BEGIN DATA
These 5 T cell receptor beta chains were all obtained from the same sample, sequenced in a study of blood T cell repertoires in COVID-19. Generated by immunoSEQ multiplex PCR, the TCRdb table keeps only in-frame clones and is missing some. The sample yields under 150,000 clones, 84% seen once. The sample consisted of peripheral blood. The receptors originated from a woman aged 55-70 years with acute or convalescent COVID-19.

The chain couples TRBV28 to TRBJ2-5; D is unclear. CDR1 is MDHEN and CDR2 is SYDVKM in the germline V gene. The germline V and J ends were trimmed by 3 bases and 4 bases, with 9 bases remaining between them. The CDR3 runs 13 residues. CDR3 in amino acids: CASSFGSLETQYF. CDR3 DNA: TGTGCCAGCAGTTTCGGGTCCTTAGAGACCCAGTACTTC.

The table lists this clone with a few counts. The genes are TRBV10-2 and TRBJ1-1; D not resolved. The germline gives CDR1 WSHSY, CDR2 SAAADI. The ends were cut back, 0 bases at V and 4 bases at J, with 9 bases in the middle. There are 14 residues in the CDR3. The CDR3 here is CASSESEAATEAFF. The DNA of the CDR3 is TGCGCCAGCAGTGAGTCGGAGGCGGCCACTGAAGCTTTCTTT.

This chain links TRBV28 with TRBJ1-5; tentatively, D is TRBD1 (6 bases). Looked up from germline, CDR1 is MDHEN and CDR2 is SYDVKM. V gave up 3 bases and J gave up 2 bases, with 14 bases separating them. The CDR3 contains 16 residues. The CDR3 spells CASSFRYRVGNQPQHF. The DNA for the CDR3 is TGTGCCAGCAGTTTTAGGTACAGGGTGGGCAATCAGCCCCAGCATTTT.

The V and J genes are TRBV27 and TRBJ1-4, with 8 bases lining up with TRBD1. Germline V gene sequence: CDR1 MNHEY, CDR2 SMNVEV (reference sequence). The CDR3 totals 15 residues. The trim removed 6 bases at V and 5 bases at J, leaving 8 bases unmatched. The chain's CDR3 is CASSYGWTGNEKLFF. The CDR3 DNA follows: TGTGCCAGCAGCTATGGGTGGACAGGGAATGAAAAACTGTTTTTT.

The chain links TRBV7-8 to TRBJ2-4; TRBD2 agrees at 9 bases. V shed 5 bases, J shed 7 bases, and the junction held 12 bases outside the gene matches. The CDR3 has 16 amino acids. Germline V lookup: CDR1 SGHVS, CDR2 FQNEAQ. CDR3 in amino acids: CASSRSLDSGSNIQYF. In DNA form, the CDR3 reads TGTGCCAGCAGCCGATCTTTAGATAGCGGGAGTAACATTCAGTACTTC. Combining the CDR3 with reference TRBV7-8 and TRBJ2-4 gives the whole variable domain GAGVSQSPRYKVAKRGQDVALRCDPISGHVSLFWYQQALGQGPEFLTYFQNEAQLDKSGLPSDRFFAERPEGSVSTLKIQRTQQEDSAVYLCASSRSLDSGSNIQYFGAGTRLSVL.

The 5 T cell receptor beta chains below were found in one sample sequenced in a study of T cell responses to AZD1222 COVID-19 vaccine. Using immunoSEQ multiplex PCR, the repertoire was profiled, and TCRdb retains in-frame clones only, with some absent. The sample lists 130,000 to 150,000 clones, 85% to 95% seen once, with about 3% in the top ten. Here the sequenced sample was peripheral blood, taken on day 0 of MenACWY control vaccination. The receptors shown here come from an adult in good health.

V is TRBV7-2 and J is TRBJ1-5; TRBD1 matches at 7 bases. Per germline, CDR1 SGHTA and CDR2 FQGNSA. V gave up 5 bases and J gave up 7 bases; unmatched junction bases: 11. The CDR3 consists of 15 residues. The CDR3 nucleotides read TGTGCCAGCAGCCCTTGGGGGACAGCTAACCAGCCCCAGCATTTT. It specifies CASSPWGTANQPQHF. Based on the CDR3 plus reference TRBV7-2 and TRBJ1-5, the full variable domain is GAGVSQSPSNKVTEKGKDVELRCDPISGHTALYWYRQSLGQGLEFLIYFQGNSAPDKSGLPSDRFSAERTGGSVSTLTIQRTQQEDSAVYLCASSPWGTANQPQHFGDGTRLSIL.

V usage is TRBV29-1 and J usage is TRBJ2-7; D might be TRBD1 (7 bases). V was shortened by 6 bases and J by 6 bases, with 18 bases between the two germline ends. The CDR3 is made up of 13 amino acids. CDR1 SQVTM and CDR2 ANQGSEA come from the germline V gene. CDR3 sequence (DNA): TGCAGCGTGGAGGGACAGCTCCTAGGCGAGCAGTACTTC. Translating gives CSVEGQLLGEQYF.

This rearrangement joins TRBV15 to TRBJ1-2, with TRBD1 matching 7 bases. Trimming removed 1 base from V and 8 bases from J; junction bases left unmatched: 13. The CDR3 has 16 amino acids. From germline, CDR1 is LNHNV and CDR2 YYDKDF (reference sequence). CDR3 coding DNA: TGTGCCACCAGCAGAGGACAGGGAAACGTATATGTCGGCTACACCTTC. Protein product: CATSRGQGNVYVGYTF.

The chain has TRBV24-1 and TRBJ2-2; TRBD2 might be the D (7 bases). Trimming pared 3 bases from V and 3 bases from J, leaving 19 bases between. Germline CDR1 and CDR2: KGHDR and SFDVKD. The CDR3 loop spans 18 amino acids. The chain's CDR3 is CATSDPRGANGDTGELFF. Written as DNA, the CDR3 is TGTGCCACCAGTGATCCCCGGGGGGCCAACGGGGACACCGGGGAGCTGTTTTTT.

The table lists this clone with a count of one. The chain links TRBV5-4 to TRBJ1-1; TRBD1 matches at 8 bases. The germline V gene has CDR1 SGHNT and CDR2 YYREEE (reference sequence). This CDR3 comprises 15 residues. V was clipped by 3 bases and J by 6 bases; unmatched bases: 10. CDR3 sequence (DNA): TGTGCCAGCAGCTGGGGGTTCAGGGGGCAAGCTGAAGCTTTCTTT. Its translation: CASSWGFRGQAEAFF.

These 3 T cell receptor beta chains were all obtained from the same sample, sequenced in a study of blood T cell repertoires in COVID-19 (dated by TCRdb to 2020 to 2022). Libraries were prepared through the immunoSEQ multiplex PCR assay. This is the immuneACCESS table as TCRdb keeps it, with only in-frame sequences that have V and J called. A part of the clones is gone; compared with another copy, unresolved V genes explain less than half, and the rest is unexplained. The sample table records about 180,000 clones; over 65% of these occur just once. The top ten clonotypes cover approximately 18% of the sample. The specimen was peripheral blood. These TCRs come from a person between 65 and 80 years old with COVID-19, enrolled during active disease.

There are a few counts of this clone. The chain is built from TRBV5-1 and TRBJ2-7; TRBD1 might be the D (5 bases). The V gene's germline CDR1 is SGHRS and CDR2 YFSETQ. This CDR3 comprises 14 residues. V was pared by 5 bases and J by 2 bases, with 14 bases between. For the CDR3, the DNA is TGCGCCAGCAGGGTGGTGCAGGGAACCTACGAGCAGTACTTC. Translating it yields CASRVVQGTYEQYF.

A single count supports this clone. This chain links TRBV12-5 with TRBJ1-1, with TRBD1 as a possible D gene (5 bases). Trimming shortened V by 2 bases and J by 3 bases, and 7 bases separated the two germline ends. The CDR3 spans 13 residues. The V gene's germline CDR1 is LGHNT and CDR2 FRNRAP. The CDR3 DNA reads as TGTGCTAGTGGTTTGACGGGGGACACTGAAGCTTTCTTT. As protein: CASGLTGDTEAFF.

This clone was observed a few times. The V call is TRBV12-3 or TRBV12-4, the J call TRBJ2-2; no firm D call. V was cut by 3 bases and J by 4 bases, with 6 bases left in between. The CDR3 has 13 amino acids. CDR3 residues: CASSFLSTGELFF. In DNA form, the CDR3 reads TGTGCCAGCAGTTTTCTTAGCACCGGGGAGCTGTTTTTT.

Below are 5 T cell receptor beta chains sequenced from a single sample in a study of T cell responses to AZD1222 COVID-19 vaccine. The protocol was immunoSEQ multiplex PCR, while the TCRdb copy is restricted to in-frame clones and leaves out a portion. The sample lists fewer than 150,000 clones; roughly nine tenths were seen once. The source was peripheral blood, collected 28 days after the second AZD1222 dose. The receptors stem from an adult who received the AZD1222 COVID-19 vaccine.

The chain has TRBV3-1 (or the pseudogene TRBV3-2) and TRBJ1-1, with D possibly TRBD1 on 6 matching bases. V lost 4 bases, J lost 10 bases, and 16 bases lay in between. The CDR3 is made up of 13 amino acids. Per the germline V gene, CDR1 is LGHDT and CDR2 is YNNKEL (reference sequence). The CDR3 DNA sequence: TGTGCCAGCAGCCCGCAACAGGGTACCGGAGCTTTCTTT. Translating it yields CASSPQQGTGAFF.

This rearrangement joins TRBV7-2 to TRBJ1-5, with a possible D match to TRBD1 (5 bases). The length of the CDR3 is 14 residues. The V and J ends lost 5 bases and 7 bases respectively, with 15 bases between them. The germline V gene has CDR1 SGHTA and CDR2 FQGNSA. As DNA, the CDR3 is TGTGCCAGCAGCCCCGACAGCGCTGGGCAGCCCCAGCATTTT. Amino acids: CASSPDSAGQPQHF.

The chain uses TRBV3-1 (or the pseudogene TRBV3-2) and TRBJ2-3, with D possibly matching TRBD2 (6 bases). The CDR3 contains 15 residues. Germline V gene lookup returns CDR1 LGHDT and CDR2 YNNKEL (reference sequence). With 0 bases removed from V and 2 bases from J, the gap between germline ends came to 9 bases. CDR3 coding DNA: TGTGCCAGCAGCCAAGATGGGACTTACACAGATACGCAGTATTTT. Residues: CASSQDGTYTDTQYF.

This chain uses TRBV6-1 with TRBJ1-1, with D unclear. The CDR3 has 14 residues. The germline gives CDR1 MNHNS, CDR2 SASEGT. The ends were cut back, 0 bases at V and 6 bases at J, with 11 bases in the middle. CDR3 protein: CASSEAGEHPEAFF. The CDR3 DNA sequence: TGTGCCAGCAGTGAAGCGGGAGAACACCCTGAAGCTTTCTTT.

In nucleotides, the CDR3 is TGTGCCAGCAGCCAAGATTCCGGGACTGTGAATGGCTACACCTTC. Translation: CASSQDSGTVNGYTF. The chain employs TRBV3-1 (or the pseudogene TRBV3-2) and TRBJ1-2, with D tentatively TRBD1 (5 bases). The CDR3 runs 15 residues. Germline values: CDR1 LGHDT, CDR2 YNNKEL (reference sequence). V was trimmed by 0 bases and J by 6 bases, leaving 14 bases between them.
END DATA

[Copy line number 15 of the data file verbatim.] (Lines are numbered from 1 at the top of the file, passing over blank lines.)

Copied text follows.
A single count supports this clone. This chain links TRBV12-5 with TRBJ1-1, with TRBD1 as a possible D gene (5 bases). Trimming shortened V by 2 bases and J by 3 bases, and 7 bases separated the two germline ends. The CDR3 spans 13 residues. The V gene's germline CDR1 is LGHNT and CDR2 FRNRAP. The CDR3 DNA reads as TGTGCTAGTGGTTTGACGGGGGACACTGAAGCTTTCTTT. As protein: CASGLTGDTEAFF.